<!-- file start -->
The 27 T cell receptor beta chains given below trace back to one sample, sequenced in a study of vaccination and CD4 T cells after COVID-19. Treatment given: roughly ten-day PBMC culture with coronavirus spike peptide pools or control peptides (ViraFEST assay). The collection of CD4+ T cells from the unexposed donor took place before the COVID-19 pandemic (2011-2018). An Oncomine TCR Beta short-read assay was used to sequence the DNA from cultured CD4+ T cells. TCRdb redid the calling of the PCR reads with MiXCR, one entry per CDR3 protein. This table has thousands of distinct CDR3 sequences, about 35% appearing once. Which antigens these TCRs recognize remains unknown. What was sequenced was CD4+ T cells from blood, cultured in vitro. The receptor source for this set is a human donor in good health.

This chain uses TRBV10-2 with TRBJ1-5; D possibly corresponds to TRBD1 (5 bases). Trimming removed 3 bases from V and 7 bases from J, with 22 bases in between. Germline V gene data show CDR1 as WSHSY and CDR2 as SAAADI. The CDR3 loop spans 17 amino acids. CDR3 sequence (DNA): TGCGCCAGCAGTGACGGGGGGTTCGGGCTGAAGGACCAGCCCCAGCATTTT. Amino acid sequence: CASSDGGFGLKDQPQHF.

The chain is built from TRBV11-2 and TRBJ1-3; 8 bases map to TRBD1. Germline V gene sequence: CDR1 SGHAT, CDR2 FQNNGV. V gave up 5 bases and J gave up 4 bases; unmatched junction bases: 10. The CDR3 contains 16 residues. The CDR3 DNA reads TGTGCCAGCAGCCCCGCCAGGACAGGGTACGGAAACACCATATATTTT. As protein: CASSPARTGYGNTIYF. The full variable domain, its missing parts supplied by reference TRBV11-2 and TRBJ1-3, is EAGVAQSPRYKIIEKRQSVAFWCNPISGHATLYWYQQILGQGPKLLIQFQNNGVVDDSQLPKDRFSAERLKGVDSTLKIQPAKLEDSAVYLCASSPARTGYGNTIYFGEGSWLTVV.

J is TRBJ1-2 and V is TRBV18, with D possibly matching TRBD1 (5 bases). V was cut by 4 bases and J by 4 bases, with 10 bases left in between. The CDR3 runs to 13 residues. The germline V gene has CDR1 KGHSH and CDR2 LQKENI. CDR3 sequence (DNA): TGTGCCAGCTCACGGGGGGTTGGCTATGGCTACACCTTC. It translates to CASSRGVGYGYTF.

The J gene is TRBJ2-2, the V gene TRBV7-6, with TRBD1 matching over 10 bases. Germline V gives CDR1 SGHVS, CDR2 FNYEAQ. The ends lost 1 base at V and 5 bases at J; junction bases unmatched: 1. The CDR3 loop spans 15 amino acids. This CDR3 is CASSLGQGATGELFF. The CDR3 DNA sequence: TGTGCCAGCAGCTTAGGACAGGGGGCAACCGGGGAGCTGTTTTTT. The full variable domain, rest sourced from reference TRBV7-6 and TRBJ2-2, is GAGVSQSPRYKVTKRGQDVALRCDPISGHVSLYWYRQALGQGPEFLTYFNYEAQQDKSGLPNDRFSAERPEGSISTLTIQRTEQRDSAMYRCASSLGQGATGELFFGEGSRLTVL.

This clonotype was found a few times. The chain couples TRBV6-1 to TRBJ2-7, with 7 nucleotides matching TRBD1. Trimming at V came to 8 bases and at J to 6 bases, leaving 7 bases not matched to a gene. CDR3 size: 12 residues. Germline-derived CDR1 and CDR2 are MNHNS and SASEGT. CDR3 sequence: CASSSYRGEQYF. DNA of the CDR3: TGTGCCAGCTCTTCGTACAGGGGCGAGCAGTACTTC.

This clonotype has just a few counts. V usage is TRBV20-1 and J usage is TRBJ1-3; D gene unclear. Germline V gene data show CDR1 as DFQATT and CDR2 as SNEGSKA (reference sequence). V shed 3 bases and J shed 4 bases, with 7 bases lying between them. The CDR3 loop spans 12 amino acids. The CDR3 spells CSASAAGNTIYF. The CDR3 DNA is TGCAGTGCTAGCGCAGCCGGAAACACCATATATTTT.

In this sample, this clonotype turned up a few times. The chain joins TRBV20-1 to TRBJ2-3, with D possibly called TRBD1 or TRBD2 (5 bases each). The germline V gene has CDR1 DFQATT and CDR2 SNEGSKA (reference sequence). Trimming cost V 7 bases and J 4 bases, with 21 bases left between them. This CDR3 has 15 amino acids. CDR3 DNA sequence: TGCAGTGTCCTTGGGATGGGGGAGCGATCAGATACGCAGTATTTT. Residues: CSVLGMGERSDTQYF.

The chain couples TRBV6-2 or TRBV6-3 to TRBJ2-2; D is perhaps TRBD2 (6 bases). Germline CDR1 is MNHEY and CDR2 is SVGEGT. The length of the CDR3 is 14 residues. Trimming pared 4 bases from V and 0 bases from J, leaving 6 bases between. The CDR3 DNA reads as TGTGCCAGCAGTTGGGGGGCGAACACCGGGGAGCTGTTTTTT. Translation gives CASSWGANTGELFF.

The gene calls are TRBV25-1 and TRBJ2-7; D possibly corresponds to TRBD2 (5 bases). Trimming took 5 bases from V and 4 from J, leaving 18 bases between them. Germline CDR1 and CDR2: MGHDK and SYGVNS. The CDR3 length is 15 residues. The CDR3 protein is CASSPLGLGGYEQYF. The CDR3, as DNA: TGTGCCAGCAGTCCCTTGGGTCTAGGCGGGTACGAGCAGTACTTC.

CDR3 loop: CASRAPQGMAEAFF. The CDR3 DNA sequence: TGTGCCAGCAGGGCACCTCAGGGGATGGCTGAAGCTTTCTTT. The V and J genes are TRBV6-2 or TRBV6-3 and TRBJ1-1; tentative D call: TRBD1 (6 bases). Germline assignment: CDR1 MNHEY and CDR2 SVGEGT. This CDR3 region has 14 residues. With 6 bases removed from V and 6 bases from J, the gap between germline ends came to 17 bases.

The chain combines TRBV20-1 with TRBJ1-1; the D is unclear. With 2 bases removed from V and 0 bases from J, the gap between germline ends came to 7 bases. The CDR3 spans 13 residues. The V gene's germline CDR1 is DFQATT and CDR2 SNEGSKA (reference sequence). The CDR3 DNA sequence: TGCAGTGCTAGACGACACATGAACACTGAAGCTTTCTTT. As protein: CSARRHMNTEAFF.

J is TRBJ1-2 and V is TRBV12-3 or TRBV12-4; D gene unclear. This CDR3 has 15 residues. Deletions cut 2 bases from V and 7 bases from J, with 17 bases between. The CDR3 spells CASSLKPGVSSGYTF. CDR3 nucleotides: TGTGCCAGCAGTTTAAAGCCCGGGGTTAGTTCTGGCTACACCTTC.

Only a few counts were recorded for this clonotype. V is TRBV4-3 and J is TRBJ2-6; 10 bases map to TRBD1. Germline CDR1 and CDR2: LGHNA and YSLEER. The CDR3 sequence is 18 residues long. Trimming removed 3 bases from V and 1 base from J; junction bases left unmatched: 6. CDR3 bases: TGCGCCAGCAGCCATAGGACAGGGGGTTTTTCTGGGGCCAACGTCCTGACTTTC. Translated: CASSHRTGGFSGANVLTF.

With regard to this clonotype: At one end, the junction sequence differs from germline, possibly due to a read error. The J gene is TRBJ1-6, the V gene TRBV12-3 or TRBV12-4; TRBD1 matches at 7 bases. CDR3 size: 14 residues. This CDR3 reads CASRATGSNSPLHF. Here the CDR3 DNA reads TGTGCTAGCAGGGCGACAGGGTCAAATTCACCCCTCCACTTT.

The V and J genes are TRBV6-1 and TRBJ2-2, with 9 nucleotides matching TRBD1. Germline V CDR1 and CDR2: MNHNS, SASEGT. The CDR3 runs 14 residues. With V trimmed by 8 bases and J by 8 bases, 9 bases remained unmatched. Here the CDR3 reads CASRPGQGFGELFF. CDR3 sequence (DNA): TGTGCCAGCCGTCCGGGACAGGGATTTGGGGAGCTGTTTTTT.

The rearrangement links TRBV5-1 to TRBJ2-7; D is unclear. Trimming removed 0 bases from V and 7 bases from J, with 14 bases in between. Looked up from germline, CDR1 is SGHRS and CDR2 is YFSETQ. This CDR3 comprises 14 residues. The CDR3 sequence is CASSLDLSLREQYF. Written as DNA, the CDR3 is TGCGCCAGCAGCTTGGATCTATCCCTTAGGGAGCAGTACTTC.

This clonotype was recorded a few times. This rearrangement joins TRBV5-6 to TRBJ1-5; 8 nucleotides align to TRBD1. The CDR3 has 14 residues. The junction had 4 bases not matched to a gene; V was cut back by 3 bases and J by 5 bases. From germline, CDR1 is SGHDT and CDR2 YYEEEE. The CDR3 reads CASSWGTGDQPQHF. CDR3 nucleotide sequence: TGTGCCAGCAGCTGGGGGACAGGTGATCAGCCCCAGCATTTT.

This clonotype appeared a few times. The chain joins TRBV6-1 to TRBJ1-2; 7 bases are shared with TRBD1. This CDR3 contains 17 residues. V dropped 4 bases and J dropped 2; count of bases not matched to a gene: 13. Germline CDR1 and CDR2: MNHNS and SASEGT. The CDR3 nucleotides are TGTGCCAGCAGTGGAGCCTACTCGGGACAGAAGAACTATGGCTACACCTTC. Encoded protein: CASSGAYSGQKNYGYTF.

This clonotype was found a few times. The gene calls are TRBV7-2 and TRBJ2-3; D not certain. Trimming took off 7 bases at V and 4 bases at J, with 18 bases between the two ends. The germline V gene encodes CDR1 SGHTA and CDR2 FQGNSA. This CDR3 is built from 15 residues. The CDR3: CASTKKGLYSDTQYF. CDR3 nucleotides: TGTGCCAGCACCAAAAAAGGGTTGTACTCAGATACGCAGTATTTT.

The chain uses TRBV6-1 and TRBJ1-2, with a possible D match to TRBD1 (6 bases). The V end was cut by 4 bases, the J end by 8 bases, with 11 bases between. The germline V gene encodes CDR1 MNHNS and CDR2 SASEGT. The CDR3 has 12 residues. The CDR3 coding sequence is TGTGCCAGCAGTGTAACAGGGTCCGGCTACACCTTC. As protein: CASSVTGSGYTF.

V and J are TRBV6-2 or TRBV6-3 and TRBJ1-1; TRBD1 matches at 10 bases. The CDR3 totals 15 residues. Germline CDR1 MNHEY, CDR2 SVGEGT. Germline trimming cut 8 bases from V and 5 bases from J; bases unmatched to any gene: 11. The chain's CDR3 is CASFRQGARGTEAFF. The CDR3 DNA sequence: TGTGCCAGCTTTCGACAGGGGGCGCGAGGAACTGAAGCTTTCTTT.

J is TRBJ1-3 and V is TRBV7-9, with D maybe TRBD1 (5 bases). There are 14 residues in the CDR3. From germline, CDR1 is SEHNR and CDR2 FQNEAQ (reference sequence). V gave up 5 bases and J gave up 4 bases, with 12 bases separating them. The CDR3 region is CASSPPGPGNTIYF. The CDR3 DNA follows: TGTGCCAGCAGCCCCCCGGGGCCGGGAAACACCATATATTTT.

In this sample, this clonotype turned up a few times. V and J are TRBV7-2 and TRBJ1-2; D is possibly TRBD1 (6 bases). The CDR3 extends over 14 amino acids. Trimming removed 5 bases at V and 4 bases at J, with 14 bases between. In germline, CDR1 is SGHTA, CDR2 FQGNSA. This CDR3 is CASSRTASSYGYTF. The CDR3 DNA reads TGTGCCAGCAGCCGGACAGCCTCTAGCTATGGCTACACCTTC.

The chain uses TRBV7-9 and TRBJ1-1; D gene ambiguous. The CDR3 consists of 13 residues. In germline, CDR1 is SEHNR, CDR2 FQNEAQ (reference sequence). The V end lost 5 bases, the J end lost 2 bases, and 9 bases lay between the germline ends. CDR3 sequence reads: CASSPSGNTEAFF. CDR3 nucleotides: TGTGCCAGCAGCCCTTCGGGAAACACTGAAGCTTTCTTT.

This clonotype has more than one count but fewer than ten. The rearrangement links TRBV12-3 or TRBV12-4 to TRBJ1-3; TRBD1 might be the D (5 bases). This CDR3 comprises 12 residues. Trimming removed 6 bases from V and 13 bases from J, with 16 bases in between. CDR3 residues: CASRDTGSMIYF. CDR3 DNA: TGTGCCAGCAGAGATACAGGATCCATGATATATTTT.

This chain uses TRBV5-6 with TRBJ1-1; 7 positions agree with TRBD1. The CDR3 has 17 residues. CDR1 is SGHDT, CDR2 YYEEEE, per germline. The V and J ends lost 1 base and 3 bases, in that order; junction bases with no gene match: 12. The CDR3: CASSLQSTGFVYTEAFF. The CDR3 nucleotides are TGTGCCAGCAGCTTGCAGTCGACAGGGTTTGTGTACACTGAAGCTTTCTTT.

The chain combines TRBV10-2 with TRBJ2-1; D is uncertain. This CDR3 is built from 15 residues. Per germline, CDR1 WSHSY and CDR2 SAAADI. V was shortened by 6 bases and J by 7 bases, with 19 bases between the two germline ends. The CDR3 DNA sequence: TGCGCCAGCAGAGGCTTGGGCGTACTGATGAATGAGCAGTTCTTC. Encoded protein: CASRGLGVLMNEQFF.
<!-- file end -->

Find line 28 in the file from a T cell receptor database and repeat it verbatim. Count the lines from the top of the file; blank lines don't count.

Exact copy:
The chain combines TRBV10-2 with TRBJ2-1; D is uncertain. This CDR3 is built from 15 residues. Per germline, CDR1 WSHSY and CDR2 SAAADI. V was shortened by 6 bases and J by 7 bases, with 19 bases between the two germline ends. The CDR3 DNA sequence: TGCGCCAGCAGAGGCTTGGGCGTACTGATGAATGAGCAGTTCTTC. Encoded protein: CASRGLGVLMNEQFF.